Vitamin K is an essential cofactor for the activation of factors II, VII, IX, and X. These factors are synthesized as precursors, and require post-translational carboxylation by gamma glutamyl carboxylase. Reduced vitamin K is required as a cofactor for this reaction. In its absence, the secreted factors are inactive, and the extrinisic pathway is affected.
Normalizes INR within 24 hrs after administration.
Vitamin K in liver disease
Phytomenadione is a fairly benign substance. The argument may be, why not give it? In liver disease, there may be not much liver left to build clotting factors, but the addition of vitamin K to the substrate is unlikely to be harmful. Liver disease patients are also likely to be suffering from nutritional deficiencies of all sorts, and therefore it may be valuable to supplement them.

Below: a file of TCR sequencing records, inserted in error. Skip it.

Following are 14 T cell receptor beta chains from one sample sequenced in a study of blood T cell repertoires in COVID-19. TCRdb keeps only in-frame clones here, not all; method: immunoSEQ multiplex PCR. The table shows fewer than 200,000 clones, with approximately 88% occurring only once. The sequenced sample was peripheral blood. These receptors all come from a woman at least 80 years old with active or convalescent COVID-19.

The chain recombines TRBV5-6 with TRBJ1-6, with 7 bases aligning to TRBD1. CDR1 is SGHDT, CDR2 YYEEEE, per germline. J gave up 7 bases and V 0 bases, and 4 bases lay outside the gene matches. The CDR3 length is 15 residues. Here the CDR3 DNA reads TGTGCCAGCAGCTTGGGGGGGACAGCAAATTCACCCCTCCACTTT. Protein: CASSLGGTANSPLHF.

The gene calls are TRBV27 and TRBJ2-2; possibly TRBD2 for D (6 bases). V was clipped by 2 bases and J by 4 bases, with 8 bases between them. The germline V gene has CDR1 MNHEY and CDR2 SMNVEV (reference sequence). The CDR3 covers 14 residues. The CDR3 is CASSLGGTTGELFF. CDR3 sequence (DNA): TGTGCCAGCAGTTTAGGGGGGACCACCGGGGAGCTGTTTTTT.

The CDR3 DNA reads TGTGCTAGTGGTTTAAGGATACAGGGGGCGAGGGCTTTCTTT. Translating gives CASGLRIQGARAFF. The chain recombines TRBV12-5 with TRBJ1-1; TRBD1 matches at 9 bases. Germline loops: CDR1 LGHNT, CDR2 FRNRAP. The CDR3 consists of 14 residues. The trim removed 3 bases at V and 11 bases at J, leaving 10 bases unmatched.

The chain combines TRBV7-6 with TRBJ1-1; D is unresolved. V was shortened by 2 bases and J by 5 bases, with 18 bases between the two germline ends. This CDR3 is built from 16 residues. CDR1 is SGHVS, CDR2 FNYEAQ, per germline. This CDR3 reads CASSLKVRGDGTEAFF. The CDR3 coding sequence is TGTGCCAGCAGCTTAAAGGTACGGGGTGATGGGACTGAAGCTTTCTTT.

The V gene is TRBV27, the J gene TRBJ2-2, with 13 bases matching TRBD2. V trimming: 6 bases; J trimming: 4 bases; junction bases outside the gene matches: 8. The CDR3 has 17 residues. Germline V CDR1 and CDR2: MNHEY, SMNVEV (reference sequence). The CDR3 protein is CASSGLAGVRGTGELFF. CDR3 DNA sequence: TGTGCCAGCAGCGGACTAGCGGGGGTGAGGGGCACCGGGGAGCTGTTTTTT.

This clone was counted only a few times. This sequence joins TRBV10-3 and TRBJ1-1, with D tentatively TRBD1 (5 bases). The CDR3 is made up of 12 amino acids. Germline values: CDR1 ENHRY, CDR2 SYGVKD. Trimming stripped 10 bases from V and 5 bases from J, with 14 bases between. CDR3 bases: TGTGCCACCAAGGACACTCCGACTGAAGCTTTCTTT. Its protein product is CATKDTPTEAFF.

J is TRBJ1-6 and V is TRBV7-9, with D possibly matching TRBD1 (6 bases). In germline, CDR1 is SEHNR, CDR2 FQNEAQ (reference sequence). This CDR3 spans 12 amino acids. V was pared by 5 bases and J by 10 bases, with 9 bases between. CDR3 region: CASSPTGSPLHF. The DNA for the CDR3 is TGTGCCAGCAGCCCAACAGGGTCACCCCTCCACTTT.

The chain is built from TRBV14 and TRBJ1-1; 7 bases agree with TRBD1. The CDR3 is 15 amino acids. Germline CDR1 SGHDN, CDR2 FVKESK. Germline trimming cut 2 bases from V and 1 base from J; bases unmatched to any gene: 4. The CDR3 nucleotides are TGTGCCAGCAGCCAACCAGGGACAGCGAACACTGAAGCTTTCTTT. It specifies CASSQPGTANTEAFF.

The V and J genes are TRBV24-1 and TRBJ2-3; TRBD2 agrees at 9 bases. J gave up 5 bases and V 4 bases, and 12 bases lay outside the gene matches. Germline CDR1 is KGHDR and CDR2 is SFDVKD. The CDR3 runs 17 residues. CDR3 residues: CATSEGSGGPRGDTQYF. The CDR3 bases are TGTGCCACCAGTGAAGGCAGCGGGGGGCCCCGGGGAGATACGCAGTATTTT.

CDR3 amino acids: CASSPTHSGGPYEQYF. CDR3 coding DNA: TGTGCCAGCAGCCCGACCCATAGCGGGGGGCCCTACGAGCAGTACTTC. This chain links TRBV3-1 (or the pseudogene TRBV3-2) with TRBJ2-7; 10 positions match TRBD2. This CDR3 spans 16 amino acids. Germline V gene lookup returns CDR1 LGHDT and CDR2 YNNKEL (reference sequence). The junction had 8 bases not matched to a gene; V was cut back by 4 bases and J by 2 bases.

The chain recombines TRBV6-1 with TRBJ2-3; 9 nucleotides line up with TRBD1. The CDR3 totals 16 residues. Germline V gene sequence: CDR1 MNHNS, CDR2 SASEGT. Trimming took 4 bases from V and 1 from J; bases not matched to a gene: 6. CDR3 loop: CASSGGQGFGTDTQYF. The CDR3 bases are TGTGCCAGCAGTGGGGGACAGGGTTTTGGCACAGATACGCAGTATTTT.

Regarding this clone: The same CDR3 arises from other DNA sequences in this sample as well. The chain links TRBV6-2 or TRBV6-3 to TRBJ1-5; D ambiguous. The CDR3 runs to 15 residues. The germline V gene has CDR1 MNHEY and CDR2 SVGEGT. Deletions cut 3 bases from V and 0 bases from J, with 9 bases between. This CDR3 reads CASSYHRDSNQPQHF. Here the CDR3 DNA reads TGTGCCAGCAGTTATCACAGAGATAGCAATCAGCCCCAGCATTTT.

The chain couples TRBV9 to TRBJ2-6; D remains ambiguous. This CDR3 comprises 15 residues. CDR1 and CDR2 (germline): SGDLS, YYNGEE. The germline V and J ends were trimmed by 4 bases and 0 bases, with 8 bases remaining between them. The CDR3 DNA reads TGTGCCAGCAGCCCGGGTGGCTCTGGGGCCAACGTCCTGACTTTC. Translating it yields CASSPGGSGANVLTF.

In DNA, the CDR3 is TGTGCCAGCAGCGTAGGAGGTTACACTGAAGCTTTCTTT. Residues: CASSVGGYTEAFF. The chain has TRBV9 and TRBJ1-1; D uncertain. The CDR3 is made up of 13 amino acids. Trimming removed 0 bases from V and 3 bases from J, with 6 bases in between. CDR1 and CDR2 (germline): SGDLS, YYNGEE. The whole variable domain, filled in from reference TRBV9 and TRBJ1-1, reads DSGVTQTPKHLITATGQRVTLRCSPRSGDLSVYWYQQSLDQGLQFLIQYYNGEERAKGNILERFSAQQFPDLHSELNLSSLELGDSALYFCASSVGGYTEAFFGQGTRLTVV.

However, it is not the drug of choice to treat massive haemorrhage. An article by Lisman et al (2010) doesn't even mention it in the table describing options for medical control of severe acute bleeding in liver disease.
Vitamin K in reversing warfarin
The administration of vitamin K depends to a significant extent on whether the patient is bleeding or not, and at what sort of risk they are thought to be.
- INR 4.5 – 10.0 and high risk of bleeding: Vitamin K (1 – 2 mg orally or 0.5 – 1.0 mg iv).
- If the patient is acutely bleeding, use a high dose of Vitamin K - 5-10mg IV.
The patients with a high INR, even if they are at an elevated risk of bleeding, should only ever receive 0.5-2mg of Vitamin K; this is enough to return their INR to a more tolerable state. In contrast, the profusely bleeding warfarinised patient will require at least 5-10mg of Vitamin K.